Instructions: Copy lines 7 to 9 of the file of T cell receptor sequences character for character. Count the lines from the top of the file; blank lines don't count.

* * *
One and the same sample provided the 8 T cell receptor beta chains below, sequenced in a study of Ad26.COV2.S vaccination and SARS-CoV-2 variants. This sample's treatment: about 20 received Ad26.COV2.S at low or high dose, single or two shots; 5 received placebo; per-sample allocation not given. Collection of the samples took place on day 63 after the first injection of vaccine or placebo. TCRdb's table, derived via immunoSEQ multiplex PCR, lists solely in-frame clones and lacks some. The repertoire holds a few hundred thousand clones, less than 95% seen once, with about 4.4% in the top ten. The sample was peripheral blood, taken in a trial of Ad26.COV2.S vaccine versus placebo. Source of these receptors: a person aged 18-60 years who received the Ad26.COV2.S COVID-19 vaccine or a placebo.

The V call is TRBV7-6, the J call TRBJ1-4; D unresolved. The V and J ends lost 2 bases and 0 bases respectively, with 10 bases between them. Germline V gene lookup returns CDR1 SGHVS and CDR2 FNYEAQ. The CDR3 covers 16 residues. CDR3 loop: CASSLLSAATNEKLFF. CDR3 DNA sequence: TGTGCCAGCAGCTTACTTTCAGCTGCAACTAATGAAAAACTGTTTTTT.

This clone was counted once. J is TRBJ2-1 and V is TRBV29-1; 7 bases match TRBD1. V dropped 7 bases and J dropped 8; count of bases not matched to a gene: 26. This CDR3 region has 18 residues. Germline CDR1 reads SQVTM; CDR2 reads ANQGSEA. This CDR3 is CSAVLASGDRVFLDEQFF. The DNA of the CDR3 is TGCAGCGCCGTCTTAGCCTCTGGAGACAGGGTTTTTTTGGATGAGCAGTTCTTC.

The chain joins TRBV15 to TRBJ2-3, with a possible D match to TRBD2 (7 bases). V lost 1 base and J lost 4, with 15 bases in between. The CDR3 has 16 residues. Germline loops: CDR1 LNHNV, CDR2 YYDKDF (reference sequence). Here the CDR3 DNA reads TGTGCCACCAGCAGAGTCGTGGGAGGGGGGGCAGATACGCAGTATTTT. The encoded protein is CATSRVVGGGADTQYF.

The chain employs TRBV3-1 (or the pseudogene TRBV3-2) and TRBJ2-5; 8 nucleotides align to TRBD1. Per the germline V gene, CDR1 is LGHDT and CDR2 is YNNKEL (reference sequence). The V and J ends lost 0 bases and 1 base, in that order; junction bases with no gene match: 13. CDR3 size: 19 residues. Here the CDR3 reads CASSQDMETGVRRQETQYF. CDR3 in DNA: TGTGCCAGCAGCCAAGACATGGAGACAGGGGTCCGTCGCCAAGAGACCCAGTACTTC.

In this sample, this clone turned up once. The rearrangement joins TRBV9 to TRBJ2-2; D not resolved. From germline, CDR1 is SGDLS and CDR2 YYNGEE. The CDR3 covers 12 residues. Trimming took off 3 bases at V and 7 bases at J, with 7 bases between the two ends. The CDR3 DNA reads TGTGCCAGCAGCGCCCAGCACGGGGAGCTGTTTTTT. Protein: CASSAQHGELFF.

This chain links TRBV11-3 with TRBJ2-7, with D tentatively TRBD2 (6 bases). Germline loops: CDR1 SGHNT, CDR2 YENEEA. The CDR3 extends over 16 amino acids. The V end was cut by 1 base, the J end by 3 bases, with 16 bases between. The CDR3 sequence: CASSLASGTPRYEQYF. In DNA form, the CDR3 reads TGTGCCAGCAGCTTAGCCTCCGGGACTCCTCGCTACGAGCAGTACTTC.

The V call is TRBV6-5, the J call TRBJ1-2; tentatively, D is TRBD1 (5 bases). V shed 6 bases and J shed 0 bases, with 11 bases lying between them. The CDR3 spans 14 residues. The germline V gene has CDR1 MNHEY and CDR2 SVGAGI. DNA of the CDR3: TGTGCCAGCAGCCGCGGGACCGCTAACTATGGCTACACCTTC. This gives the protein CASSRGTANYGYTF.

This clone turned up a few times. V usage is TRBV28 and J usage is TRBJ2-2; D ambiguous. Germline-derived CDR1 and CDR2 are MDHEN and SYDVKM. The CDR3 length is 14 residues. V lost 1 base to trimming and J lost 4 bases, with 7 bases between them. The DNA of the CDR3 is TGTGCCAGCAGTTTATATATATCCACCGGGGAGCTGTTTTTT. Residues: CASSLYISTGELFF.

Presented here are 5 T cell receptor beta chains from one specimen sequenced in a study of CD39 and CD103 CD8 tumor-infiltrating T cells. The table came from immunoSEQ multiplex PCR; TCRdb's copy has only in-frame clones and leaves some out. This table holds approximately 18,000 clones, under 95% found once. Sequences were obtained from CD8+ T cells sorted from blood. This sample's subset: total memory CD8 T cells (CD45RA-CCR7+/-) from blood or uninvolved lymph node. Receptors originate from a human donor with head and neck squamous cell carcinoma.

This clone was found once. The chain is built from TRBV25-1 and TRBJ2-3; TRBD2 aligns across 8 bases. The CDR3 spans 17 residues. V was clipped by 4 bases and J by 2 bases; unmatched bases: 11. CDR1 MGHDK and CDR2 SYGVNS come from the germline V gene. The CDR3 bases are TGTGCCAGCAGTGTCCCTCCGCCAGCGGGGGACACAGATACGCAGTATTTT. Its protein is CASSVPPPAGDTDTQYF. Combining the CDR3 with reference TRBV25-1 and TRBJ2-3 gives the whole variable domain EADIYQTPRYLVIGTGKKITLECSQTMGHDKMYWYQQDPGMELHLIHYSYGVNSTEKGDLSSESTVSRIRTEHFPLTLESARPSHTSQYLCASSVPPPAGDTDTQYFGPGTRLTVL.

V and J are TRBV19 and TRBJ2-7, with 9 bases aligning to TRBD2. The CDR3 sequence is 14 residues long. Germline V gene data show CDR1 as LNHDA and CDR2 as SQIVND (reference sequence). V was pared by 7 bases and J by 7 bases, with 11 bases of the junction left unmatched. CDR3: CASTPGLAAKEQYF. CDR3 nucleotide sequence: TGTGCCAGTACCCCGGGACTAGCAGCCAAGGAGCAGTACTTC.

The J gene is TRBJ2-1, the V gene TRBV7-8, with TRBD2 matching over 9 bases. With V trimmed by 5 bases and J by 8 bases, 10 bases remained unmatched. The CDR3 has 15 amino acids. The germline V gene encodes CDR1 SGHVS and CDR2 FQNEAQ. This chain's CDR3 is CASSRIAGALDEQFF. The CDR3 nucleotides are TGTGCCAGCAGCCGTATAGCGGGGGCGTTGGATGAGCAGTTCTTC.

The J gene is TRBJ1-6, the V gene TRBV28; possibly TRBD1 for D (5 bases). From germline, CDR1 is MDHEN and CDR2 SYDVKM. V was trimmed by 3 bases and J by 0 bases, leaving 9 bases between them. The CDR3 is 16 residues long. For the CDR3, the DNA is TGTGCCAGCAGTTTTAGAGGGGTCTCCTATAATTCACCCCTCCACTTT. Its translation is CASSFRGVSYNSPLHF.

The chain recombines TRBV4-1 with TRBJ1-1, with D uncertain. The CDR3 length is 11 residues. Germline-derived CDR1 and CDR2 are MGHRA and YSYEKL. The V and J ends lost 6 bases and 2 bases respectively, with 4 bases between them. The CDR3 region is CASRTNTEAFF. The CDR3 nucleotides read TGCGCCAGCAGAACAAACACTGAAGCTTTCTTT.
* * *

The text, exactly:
This chain links TRBV11-3 with TRBJ2-7, with D tentatively TRBD2 (6 bases). Germline loops: CDR1 SGHNT, CDR2 YENEEA. The CDR3 extends over 16 amino acids. The V end was cut by 1 base, the J end by 3 bases, with 16 bases between. The CDR3 sequence: CASSLASGTPRYEQYF. In DNA form, the CDR3 reads TGTGCCAGCAGCTTAGCCTCCGGGACTCCTCGCTACGAGCAGTACTTC.

The V call is TRBV6-5, the J call TRBJ1-2; tentatively, D is TRBD1 (5 bases). V shed 6 bases and J shed 0 bases, with 11 bases lying between them. The CDR3 spans 14 residues. The germline V gene has CDR1 MNHEY and CDR2 SVGAGI. DNA of the CDR3: TGTGCCAGCAGCCGCGGGACCGCTAACTATGGCTACACCTTC. This gives the protein CASSRGTANYGYTF.

This clone turned up a few times. V usage is TRBV28 and J usage is TRBJ2-2; D ambiguous. Germline-derived CDR1 and CDR2 are MDHEN and SYDVKM. The CDR3 length is 14 residues. V lost 1 base to trimming and J lost 4 bases, with 7 bases between them. The DNA of the CDR3 is TGTGCCAGCAGTTTATATATATCCACCGGGGAGCTGTTTTTT. Residues: CASSLYISTGELFF.